Film of the week: One Mile Away

Postcode peace rears its tentative head in Penny Woolcock’s intrepid Birmingham gang documentary.

Philip Kemp
Updated:

from our April 2013 issue

In 2009, Penny Woolcock directed 1 Day, a fiction film set in the world of gangs in Birmingham. Devised as a grime musical, it was punctuated with freestyle raps, most of them devised by the cast, whom Woolcock had recruited from the streets where the film was shot.

Her lead – Dylan Duffus, himself a gang member – played Flash, a drug dealer urgently in need of a lot of ‘scrilla’ (cash) when a dealer higher up the chain who has lent him money is unexpectedly released from jail. For the purposes of her story, Woolcock invented two rival gangs, the Zampa Boys and the Old Street Crew. Warned off by the police, cinemas in the Birmingham area refused to show the film, despite its explicit message: anti-drugs, anti-crime and deploring ‘postcode’ gang violence. At one point Flash, referring to his gang and their rivals, muses, “We need to sit down and reason differently one of these days.”

Inspired by the film, another young black man called Shabba, a leading member of the Johnson Crew gang based in Aston (Birmingham B6), contacted Woolcock asking for her help in setting up a meeting with Dylan Duffus. Between his gang and Dylan’s, the Burger Bar Boys in Handsworth (Birmingham B20), there’s a 15-year history of violence, giving the city the highest concentration of gun crime in Britain; two of its most famous victims were Letisha Shakespeare and Charlene Ellis, teenage girls caught in the crossfire outside a party in the Birchfield Road (the ‘front line’ between the two territories) in January 2003. When Shabba and Dylan sat down together in a hotel room in the autumn of 2010, it was not only the first time members of the rival gangs had met to talk, but the first time they’d encountered each other without being armed and ready for combat.

The documentary One Mile Away traces the slow, cautious process of convincing other gang members to support the often faltering peace process. Most of them, it’s repeatedly emphasised, have grown up knowing no other way of life; as one young gang member explains to Woolcock, “What looks terrible to you looks normal to us.”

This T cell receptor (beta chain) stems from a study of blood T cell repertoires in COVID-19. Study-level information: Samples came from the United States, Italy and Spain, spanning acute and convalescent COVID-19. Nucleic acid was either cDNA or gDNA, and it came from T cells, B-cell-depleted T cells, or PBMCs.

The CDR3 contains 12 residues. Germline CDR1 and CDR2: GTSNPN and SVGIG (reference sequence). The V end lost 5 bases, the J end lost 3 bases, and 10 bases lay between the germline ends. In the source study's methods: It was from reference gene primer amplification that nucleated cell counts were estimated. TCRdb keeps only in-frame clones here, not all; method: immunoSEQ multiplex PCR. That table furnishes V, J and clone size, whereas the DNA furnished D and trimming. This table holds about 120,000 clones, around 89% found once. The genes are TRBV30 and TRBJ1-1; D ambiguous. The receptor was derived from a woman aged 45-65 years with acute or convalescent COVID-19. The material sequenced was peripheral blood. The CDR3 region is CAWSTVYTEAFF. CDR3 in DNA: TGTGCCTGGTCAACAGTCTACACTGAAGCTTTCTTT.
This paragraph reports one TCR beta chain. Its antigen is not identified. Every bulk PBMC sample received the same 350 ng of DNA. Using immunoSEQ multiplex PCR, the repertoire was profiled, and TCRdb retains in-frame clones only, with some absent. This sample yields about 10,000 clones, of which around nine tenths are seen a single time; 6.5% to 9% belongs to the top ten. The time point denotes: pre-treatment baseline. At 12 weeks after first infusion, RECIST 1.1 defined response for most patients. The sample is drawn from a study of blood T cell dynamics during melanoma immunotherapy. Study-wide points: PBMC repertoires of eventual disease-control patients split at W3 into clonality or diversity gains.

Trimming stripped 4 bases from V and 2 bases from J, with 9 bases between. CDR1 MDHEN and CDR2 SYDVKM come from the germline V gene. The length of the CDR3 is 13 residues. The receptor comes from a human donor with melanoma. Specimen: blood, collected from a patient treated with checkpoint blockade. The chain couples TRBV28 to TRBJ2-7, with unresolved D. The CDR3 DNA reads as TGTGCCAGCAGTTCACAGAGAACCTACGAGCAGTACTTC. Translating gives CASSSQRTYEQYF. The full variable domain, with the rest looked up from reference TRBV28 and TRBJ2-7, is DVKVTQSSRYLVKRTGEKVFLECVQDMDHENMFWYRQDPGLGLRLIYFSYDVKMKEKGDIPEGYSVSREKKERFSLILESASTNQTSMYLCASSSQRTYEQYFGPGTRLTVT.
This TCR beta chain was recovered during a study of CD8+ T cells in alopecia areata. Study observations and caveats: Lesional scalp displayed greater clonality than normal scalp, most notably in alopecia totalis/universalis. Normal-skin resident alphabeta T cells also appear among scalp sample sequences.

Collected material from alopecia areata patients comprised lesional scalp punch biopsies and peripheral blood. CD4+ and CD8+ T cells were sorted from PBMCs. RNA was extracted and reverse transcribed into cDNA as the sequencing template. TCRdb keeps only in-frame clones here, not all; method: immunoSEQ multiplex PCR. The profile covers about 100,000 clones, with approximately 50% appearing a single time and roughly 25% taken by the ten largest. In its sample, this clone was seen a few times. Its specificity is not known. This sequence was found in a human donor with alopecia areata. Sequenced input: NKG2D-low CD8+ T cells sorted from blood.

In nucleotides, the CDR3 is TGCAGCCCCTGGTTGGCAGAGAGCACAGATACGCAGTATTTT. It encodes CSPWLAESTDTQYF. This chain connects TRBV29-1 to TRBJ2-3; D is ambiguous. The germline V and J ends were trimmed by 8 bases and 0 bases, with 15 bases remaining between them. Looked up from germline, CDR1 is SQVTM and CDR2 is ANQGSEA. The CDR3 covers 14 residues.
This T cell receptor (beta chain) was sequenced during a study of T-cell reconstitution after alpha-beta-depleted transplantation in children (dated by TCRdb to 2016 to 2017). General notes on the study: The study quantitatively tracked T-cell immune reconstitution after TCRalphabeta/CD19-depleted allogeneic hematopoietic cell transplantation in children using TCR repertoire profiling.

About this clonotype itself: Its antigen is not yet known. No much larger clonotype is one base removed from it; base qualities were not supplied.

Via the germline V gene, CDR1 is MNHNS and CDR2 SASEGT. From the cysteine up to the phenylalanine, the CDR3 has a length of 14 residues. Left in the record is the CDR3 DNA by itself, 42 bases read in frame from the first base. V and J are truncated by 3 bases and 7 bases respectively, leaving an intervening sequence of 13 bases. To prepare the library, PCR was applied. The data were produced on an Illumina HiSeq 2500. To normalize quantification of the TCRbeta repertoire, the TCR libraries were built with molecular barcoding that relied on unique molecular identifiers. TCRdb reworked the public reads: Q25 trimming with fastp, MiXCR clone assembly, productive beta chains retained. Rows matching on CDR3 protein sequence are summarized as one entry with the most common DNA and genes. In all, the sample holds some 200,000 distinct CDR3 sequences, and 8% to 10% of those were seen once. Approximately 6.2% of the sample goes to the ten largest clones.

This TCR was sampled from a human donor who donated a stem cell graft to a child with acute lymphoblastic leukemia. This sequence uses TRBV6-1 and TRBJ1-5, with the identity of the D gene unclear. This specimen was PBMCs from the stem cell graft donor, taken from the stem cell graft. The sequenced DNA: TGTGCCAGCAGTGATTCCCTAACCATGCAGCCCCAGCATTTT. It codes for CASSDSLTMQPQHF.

Further obstacles are the instant suspicion on the part of their associates that Shabba or Dylan have a hidden agenda – that they stand to gain in some way, or that they’re police informants – and the relentless tit-for-tat of blood feuds. “Every time you try to tell him something,” Dylan remarks wearily after one encounter with a fellow Burger Bar member, “he’s like, ‘But he killed my friend’.” On Boxing Day 2010, only a few weeks after the initial meeting between Shabba and Dylan, an outbreak of violence in the Bullring shopping centre seems likely to abort the whole initiative; six months later, Shabba admits that he’s made almost no headway.

Self-effacingly, Woolcock stays largely offscreen; occasionally we hear her asking questions or acting as a sounding board for the gang members who open up to her seemingly without reservation. (One of them, a Johnson Crew member called Sykes, delivers a perceptive mini-lecture on how the guns made in Birmingham in the 19th century were used to enforce Britain’s imperialist rule, which in turn led to the establishment of the black immigrant communities of today.) What’s remarkable is how this white, middle-class, middle-aged woman – who isn’t even from Birmingham – clearly enjoys the trust of gang members on both sides, young black men whose attitude to the outside community is generally one of suspicious hostility.

It’s a hostility that’s widely reciprocated. “Born black, you’re born a criminal,” remarks one of them bitterly, while another notes how their mere presence on the streets is enough to attract unwelcome attention from the police, whom he describes as “the biggest gang in the world”. During the riots of August 2011, Dylan (who took no part in them) points out, “Just ’cause I’m black and I’m standing here they [the police] want to question me.” At one point, again during the riots, even Woolcock comes in for some minor police harassment when a brash young copper holds his hand over the lens and orders her to stop filming. She refuses, and we’re told that 15 minutes later the police contacted Channel 4 (co-producing) to demand all her footage.

Ironically, it’s these same riots, starting out in London and rapidly spreading across the country, which rekindle the faltering peace initiative. Finding common cause, the gang members stop attacking each other; as Dylan comments, “You could call it a four-day truce.” In their wake, the breakthrough: the rival gang members start coming together, talking and negotiating, viewing Woolcock’s footage, setting up a social enterprise and an educational programme to further reconciliation.

The film’s final, optimistic onscreen title reads ‘The Peace Process Continues’. With 1 Day and One Mile Away, Woolcock has achieved something exceptional: her projects have not only created a vivid picture of the complex, vital, fraught street life of our cities but – with any luck – started to change it for the better.

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